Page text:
issue 17 :: August 2010

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SCIENCE: Lee Smolin

The Life of the Cosmos, 358pg., Oxford University Press, 1997

Physicist Lee Smolin's remarkably inventive yet cautious book seeks to explain not only why the laws of physics in our universe have the properties we observe, but also why these laws are obviously favorable to the existence of living creatures. This bold line of reasoning goes past any Theory of Everything to posit that different universes can have different sets of values defining the fundamental properties of each universe; the mass of the electron, for example. You can imagine a universe just like ours, but the mass of the electron is doubled. How would that affect that universe? If you could randomly choose among these 21 parameters, you would have a preposterously large set of possibility universes, but only a tiny faction of these would lead to anything resembling our life-filled world. Why does the universe seem tuned in to a rare set of conditions that make the universe capable of such complexity? The typical, historical efforts to explain this mystery can be broken down to a) God (“I am inclined to consider the Cosmos as a game of God.” -André Gide, Journal), b) anthropomorphic principal (it's like that because if it weren't, we wouldn't exist) and c) crackpot. And while the audacity of Smolin's idea may at first glance fall into the last category, he goes out of his way to point out where current gaps in our knowledge (a lack of a quantum theory of gravity for example) could disprove his theory. He also calls his theory speculation. Crackpots are rarely so modest or well-written.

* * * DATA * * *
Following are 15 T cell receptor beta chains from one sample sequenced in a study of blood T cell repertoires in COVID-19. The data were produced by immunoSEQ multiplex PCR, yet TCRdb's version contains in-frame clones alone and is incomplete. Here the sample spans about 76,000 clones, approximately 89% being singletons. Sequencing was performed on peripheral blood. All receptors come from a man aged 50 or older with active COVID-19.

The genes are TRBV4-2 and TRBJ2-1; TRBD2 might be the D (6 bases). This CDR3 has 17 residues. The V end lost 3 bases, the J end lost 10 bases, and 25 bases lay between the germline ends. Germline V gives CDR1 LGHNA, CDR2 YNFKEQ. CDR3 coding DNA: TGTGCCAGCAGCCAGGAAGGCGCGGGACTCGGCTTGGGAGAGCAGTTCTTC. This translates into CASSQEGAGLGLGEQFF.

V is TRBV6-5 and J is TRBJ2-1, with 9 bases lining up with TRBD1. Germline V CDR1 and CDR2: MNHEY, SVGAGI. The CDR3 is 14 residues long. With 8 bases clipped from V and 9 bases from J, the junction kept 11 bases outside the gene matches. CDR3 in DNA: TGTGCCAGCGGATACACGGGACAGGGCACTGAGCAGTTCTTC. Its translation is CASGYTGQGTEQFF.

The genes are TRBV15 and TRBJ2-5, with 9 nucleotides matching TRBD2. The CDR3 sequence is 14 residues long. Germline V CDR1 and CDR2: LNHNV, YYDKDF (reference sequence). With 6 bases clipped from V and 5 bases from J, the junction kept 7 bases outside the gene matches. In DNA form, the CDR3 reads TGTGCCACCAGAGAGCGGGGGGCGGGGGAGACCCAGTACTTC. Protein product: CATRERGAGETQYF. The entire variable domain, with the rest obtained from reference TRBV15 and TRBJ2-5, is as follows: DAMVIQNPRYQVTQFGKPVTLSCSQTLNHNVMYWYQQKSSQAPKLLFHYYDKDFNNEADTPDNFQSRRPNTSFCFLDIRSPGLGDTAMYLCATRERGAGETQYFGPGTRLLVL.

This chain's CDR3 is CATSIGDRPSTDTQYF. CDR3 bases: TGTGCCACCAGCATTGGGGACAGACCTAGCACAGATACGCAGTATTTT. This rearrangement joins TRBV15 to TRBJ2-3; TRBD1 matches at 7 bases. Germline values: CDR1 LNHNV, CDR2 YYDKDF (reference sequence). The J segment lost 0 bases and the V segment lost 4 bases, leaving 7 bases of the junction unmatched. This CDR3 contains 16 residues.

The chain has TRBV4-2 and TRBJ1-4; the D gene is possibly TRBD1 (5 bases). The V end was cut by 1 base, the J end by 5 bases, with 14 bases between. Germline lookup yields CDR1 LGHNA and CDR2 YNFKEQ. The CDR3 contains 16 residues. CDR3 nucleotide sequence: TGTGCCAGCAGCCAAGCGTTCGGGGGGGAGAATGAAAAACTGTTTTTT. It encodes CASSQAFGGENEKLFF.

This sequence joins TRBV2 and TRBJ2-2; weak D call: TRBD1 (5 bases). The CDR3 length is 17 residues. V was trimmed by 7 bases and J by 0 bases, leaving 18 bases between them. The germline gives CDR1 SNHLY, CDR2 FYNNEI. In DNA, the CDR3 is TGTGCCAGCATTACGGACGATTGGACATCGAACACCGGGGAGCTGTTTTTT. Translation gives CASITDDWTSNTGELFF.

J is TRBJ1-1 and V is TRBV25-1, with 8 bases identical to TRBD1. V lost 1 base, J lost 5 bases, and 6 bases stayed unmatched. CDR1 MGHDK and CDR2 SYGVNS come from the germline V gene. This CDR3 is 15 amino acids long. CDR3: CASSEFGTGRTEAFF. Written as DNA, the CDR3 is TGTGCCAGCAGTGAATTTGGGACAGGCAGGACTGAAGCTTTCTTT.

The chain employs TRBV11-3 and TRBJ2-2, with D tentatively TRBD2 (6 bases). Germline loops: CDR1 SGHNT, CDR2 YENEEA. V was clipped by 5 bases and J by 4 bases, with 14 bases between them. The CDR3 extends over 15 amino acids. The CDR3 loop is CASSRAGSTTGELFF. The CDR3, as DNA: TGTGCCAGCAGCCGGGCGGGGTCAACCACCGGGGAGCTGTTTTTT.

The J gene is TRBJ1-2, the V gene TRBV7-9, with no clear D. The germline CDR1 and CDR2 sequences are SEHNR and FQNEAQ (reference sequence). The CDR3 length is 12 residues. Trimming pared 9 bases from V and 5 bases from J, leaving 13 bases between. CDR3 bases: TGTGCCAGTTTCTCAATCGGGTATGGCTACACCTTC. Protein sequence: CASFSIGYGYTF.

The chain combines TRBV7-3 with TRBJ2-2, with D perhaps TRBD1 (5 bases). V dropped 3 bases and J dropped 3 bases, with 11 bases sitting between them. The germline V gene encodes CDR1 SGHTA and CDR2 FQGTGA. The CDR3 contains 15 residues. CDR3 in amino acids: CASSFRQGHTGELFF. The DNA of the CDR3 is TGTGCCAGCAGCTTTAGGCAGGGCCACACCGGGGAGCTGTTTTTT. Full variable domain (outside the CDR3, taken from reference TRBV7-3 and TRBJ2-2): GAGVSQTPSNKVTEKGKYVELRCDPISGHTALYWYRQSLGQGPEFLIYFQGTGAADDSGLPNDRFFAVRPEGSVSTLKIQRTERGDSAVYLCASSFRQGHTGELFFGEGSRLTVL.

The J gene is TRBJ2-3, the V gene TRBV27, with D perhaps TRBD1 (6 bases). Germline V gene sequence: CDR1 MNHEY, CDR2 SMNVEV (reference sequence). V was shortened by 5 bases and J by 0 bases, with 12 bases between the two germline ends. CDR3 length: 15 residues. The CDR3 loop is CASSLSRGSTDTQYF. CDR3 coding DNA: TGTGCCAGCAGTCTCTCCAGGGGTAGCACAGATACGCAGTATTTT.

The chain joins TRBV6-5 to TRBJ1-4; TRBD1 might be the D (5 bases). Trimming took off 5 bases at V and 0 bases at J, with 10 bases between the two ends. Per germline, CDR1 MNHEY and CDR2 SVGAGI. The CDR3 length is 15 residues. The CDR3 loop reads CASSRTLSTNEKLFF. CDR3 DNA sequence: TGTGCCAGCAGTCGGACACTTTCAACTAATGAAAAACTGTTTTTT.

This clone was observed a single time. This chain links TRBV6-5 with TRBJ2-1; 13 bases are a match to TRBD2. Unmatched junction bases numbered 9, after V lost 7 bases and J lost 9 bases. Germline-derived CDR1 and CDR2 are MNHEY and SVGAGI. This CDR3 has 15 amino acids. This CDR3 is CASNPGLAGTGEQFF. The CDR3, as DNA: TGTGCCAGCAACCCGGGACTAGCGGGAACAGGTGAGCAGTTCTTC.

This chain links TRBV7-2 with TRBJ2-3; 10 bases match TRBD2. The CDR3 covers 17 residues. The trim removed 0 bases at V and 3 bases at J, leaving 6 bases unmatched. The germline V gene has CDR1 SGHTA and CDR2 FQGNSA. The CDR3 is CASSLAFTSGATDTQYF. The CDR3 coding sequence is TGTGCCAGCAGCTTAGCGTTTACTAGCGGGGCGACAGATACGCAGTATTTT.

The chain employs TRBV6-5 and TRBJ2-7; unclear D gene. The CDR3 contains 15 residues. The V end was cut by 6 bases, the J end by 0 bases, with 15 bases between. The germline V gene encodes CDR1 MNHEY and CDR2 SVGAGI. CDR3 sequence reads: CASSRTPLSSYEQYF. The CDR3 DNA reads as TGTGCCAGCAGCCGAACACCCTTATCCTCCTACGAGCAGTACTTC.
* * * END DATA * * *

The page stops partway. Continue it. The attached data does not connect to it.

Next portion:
Calling it in this book Cosmic Natural Selection (and later as the Fecund Universe Theory), Smolin starts with two assumptions: 1) inside every black hole exists not a complete singularity, but the high-energy density conditions equal to the Big Bang that created our universe, creating a new "child" universe, and 2) each new universe has similar but slightly different properties from the “parent” universe. Similar to biological evolution, a universe that generates more black holes creates more universes with similar black hole-generating properties. Eventually one would expect most universes, if you could choose to observe any at random, to have properties that would maximize the production of black holes.
For example, consider the gravitational constant g, the measure of the strength of gravity. A universe with g much smaller than ours would be too weak to make atoms or stars much less black holes and planets like the Earth; everything would fly away from everything else. Now consider a universe with a g much larger that our universe. Everything would immediately clump together into a “Big Crunch,” presumably bouncing back into another Big Bang.